Spending bills may yield $400 million for Maryland

Funding moving through Congress includes beach restoration, Hubble


WASHINGTON -- Maryland stands to gain more than $400 million from spending measures moving through Congress this week, from Ocean City beach restoration to additional funding for the Hubble Space Telescope.

More than $60 million for special state initiatives is contained in a $30.5 billion package to fund energy and water programs around the country.

Many of the programs require additional state and local matching funds.

Included is $4.9 million for Ocean City's beaches, which President Bush had proposed cutting. Critics say beach replenishment is wasteful, since it is only a temporary fix.

But Maryland Sen. Barbara A. Mikulski, who sits on the Senate Appropriations Committee, which must approve spending measures and has a history of favoring projects in the home states of its members, pushed successfully for the money to be restored.

"It would have been madness not to continue to do the beach restoration, given what's just happened down in New Orleans," said Sen. Paul S. Sarbanes, who also favored the additional spending.

The veteran Democrat contended that building up the beach fights erosion, though environmentalists argue it mainly promotes development.

Also included is more than $17 million for dredging in Baltimore Harbor, and another $13.4 million to continue work on the Poplar Island restoration project, which uses silt removed from the harbor to build up the island's shoreline. The legislation also decrees that the project will be named after Sarbanes.

A $57 billion bill that funds the Commerce and Justice departments, as well as a number of science agencies, including the National Aeronautics and Space Administration, contains more than $70 million in Maryland-related projects, along with $271 million for the Hubble - which is managed through Goddard Space Flight Center in Greenbelt.

The spending measures provide $8.25 million to protect and nurture the Chesapeake Bay's oyster population, all but $2 million of it for Maryland's portion of the bay. Another $5 million would go toward efforts to produce and release juvenile blue crabs.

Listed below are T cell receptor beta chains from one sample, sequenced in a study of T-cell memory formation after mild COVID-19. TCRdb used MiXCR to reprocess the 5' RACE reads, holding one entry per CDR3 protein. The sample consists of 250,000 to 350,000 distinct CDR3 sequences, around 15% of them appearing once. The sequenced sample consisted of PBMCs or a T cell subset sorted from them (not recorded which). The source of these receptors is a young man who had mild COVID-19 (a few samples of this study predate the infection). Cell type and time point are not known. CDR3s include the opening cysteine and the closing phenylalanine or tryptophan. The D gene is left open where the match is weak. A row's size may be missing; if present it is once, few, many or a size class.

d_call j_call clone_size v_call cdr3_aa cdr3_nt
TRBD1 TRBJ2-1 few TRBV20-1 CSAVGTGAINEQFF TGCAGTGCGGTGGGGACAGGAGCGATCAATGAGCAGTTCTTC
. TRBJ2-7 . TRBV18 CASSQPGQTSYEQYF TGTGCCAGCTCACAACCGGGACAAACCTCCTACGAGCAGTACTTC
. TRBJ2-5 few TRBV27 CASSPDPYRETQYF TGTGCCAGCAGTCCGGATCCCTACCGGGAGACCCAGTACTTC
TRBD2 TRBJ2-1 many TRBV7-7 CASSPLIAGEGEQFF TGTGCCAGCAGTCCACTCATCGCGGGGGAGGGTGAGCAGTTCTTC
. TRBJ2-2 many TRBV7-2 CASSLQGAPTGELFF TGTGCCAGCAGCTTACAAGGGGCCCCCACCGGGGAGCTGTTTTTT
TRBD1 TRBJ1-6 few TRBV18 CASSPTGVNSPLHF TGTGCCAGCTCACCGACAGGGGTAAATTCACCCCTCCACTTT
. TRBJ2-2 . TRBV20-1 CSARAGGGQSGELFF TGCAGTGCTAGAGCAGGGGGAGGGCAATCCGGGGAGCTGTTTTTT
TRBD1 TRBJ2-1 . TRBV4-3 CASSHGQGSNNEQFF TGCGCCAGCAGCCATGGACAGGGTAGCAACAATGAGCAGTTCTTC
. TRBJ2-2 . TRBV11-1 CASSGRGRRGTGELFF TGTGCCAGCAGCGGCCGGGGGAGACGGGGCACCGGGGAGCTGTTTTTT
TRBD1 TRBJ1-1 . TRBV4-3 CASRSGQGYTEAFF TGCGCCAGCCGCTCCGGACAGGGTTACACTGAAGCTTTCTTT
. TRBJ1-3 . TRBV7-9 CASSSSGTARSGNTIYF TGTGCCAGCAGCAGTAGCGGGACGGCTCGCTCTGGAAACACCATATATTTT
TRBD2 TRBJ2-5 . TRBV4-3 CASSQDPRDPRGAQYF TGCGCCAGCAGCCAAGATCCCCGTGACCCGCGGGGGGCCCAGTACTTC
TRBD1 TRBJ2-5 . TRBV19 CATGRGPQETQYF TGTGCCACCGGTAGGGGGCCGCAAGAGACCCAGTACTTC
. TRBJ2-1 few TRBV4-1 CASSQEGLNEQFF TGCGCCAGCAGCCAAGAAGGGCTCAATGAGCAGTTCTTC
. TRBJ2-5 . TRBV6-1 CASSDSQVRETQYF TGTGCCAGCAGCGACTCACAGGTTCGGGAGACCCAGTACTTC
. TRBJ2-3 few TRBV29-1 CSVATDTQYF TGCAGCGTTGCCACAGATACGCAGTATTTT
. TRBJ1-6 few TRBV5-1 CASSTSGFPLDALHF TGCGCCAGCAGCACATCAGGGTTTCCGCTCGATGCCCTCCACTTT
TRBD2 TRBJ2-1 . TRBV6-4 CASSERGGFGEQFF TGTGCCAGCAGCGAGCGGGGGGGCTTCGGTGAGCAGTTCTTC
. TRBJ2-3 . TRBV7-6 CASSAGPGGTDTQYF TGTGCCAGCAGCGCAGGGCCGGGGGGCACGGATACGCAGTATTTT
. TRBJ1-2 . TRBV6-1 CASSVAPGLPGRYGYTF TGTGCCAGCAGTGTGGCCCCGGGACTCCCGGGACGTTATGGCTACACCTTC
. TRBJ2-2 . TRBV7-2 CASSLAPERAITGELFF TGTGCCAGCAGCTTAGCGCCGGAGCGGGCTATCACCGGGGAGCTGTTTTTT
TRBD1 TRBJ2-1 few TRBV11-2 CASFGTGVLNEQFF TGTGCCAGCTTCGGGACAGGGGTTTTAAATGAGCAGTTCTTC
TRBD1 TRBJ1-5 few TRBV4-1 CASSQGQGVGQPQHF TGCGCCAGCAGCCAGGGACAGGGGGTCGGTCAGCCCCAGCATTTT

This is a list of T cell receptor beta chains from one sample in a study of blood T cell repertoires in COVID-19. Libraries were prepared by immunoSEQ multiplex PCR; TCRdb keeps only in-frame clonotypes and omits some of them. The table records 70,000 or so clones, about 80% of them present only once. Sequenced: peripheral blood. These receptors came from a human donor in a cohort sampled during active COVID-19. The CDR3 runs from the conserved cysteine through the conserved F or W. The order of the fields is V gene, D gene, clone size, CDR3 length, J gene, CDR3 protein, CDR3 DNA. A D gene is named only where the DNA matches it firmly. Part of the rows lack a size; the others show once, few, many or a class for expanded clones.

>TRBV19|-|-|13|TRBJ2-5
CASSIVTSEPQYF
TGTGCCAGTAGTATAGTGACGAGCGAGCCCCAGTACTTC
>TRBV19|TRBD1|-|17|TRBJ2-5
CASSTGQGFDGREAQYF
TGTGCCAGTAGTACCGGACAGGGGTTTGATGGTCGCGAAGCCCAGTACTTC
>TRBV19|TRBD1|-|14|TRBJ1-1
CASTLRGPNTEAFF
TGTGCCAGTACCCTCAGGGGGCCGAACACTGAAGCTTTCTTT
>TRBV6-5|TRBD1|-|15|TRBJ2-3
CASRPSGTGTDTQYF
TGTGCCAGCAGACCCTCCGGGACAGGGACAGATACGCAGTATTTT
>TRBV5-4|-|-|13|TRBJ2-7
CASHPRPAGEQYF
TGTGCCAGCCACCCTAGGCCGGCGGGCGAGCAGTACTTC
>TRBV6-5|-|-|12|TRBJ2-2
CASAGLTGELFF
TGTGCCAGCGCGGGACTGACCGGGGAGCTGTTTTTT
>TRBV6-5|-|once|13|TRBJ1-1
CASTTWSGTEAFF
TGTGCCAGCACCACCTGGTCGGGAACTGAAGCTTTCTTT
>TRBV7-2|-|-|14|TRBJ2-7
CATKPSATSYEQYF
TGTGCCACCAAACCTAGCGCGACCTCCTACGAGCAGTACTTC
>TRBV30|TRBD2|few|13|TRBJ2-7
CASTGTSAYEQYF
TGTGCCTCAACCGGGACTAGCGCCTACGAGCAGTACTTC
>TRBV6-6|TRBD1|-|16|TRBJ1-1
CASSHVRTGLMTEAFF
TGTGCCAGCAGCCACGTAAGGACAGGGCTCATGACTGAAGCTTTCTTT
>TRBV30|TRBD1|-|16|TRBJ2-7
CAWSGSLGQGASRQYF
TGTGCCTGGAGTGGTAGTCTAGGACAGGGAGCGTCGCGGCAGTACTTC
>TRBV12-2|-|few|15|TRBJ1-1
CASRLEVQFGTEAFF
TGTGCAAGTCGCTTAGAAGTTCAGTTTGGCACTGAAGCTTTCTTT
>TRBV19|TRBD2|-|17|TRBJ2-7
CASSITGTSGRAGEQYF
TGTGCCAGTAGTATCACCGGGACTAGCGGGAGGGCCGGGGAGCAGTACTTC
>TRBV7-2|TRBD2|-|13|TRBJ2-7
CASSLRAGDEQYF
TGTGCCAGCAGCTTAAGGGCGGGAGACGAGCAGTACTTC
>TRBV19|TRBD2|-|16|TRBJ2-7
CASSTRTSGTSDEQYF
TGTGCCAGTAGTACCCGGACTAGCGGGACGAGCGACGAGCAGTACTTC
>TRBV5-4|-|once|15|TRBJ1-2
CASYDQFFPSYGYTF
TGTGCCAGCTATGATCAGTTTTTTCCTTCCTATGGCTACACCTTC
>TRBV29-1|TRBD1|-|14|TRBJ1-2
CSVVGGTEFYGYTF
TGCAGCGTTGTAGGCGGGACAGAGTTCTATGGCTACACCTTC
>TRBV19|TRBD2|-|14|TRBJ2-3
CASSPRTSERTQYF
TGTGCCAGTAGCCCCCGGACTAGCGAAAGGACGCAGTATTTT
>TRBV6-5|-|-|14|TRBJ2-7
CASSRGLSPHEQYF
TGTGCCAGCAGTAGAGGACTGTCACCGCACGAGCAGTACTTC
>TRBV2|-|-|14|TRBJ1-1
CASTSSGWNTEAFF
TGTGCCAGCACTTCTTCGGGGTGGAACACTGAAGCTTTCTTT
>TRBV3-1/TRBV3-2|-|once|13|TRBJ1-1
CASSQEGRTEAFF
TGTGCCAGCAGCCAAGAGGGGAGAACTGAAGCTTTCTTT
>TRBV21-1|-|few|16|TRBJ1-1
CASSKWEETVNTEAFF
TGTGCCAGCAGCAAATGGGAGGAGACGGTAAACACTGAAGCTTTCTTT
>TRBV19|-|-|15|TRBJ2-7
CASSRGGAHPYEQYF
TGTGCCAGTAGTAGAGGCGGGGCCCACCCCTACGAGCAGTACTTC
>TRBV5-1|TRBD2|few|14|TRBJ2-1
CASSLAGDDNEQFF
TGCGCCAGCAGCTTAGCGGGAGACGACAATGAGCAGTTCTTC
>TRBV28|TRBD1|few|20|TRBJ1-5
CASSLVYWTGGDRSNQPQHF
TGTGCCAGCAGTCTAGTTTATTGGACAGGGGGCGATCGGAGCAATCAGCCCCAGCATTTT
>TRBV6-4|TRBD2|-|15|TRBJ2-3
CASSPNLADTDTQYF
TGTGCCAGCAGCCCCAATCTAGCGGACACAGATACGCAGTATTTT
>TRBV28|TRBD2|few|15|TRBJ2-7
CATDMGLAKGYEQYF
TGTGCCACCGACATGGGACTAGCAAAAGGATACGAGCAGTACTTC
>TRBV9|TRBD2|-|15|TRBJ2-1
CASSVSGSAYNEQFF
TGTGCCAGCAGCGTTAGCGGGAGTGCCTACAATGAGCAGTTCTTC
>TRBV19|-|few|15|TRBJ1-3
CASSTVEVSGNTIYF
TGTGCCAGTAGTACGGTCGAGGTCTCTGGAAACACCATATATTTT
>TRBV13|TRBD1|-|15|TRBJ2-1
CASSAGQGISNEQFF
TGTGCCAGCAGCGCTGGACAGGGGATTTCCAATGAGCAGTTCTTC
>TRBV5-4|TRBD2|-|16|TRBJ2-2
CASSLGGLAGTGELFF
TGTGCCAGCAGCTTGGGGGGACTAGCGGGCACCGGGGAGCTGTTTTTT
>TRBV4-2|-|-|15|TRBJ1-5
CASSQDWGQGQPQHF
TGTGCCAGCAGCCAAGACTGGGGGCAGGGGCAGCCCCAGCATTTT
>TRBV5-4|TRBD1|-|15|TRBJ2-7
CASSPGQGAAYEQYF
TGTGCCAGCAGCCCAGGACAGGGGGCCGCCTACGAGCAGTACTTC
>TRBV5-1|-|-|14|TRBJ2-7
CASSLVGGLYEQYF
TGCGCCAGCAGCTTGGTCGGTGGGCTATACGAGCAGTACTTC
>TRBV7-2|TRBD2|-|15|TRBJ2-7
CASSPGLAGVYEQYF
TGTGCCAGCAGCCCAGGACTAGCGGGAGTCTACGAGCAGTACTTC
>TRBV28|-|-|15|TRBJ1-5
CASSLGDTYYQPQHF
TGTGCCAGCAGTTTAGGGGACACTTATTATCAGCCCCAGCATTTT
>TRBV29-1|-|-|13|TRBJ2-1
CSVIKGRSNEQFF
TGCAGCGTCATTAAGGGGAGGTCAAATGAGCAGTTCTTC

Rep. Steny H. Hoyer, a Democrat from Southern Maryland who sits on the House Appropriations Committee, promoted the Oyster Recovery Project, which also was targeted for deep cuts by the White House.

"We should not be going down the road of eliminating programs that point to success and are addressing serious environmental challenges," Hoyer said.

There are a number of other bay-related projects in the bills, from wetlands restoration to money for land acquisition in the bay's watershed to protect the fragile environment.

"The Chesapeake Bay is part of who we are as Marylanders - our heritage and our culture," said Mikulski, the top Democrat on the Senate panel that crafted the science spending bill.

Mikulski was able to protect two agencies with major holdings in Maryland: the National Oceanic and Atmospheric Association and NASA.

Congress is providing $8.5 million for NOAA's Center for Weather and Climate Prediction, which is under construction at the University of Maryland, College Park.

Another $6 million would go to the agency's Oxford Cooperative Laboratory.

Despite cuts in other areas of the budget, NASA will receive all $16.5 billion it asked for, including the $271 million for the Hubble. That's $50 million more than what Bush proposed and would allow the agency to continue work toward a space-shuttle servicing mission for the telescope, one of the pet projects for Mikulski and Hoyer.

The House passed both measures yesterday, and Senate approval could come by the end of the week.


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